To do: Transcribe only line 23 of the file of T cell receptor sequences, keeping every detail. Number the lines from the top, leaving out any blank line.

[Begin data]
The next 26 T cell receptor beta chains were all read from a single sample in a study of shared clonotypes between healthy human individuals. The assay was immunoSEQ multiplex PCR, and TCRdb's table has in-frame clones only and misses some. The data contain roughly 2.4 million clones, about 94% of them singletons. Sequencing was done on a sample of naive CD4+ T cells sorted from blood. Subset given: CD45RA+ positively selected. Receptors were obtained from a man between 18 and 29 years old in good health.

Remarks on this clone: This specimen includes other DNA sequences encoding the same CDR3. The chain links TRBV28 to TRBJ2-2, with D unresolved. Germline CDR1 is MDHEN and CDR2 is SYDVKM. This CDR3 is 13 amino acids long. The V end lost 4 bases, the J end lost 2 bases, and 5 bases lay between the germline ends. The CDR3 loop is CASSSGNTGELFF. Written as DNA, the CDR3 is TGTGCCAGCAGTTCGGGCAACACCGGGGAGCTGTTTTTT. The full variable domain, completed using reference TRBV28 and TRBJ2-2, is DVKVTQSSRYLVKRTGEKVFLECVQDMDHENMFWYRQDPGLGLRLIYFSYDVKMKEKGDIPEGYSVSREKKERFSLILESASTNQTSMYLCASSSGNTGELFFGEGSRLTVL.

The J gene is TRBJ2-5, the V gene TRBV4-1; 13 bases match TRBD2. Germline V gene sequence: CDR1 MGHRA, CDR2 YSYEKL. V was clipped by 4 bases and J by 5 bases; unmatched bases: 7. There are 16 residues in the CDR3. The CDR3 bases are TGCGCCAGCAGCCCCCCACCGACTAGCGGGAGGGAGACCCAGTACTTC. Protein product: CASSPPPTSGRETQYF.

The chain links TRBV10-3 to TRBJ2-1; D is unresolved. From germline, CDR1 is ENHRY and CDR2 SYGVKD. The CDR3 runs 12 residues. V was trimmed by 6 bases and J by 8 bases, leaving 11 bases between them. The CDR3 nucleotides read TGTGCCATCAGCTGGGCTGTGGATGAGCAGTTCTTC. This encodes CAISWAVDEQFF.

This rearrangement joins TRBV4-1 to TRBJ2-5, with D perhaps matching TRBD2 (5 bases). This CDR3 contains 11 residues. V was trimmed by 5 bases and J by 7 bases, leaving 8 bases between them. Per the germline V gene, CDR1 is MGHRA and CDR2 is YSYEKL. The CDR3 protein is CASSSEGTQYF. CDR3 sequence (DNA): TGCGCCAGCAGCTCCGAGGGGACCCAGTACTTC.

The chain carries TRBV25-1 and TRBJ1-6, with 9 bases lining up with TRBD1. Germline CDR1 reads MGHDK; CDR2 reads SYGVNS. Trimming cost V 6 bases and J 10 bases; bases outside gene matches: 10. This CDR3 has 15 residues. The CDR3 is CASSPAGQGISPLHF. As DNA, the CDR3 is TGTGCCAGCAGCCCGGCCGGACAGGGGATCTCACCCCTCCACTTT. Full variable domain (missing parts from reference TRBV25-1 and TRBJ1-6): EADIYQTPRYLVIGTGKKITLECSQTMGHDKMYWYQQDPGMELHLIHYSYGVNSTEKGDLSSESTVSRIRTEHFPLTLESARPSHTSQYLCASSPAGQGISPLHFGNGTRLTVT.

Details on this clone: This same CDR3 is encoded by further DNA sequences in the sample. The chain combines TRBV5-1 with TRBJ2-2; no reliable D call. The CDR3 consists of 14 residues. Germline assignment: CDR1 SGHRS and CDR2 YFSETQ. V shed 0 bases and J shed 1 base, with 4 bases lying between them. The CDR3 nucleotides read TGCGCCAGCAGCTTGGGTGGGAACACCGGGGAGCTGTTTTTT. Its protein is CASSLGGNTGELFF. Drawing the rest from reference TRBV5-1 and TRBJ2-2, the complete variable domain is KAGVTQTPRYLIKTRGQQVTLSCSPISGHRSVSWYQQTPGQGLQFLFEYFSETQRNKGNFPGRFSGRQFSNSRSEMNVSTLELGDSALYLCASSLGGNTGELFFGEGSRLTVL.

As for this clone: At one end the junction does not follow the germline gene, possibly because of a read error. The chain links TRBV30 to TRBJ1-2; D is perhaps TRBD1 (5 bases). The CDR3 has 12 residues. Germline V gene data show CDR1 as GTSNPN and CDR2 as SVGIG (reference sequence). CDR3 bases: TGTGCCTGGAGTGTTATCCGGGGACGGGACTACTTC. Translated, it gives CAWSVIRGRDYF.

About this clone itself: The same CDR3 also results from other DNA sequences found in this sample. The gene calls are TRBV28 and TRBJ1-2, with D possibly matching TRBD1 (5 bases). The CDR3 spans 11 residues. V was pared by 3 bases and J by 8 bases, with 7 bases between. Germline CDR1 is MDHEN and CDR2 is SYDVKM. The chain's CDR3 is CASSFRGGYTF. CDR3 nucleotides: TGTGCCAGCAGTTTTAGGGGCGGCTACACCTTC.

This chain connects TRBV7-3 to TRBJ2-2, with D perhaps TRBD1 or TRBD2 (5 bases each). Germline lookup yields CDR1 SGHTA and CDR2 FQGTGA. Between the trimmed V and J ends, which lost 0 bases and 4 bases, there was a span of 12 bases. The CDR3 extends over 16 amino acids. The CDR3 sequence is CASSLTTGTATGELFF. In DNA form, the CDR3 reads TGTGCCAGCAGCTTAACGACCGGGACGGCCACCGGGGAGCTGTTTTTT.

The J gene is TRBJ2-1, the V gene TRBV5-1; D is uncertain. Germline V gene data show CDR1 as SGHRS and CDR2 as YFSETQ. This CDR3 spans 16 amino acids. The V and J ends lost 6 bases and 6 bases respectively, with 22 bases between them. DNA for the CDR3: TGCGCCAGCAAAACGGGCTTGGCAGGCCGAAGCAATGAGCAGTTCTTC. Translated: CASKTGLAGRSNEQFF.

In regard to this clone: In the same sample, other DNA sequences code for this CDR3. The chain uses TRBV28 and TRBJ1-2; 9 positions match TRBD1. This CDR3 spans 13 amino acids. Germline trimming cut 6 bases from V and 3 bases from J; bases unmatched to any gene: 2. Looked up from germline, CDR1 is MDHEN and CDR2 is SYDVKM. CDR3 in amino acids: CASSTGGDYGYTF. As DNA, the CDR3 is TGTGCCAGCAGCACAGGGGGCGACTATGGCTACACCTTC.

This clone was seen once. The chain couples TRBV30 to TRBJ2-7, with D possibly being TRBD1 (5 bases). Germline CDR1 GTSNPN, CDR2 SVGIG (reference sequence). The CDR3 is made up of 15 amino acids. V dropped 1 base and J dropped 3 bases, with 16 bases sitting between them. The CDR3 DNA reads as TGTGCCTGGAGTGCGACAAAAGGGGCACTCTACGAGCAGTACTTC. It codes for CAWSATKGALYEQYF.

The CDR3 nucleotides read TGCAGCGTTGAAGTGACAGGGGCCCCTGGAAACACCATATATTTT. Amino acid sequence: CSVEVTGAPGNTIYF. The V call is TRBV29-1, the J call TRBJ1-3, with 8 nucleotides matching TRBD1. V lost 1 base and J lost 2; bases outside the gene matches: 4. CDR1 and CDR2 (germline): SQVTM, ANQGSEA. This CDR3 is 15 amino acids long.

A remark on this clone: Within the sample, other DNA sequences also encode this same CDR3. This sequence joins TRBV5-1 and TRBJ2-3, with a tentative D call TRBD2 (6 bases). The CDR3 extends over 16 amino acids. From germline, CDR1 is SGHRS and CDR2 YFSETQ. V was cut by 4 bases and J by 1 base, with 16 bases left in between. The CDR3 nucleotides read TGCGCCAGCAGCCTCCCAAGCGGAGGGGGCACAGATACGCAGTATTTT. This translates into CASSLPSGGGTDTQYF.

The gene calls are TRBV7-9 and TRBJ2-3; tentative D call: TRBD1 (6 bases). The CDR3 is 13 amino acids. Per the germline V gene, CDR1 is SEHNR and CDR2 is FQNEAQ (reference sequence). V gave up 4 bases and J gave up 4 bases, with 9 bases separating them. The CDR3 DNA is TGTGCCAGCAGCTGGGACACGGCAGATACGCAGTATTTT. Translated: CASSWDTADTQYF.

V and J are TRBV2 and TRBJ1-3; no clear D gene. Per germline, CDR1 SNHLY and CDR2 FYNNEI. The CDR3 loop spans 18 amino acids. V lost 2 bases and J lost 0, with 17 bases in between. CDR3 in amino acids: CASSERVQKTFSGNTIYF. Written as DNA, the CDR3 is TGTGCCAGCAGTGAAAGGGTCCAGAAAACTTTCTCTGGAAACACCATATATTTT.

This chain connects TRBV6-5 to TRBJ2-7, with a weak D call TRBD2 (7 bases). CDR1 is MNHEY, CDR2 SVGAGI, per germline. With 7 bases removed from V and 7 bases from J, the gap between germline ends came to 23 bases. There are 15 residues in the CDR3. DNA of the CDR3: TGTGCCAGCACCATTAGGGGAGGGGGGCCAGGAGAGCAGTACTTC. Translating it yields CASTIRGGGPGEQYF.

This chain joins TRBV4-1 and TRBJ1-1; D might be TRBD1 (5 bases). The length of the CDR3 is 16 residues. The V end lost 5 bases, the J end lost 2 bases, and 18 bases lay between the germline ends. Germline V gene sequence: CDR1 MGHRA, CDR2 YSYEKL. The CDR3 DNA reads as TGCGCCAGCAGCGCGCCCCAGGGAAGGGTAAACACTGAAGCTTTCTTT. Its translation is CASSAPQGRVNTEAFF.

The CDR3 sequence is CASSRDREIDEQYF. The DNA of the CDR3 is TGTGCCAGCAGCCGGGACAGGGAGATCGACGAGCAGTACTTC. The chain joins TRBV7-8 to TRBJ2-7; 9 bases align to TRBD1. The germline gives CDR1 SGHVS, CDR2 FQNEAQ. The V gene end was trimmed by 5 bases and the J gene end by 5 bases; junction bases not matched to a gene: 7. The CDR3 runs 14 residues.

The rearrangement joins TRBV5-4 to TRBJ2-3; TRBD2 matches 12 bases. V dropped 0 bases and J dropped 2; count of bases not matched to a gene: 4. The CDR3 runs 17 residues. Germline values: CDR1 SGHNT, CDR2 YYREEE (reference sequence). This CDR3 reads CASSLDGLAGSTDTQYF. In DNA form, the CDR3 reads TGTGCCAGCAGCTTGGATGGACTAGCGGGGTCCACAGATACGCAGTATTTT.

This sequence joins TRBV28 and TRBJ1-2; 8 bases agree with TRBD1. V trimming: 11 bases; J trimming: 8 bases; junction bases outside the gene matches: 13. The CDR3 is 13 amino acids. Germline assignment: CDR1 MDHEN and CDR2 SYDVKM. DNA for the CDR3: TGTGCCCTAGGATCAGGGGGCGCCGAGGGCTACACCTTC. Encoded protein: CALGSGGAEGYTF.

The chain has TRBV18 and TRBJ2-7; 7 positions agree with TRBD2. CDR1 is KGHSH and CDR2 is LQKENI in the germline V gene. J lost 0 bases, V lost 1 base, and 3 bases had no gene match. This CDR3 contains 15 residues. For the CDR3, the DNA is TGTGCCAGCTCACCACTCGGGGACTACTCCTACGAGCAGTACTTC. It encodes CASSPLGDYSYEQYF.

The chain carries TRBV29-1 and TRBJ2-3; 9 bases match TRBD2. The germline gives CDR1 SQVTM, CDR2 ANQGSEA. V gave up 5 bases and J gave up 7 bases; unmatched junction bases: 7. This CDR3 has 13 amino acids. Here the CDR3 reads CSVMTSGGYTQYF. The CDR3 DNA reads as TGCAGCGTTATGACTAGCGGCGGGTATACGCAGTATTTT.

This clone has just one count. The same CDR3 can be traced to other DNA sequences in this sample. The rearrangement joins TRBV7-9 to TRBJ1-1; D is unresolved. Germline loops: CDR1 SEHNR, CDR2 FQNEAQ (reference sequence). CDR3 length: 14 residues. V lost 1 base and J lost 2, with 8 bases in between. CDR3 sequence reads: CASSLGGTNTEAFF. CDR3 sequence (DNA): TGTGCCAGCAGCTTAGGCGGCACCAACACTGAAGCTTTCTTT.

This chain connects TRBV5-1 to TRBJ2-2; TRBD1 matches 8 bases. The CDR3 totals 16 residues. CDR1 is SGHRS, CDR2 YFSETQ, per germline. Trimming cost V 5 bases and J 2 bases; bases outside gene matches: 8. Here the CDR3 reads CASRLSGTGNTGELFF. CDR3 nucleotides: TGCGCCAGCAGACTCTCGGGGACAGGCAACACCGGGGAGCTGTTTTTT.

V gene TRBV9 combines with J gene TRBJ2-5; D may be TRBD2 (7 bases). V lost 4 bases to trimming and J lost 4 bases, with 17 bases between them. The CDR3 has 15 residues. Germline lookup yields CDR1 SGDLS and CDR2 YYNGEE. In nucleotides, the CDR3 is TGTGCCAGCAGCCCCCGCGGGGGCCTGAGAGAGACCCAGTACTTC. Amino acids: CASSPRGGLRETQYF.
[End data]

The chain has TRBV18 and TRBJ2-7; 7 positions agree with TRBD2. CDR1 is KGHSH and CDR2 is LQKENI in the germline V gene. J lost 0 bases, V lost 1 base, and 3 bases had no gene match. This CDR3 contains 15 residues. For the CDR3, the DNA is TGTGCCAGCTCACCACTCGGGGACTACTCCTACGAGCAGTACTTC. It encodes CASSPLGDYSYEQYF.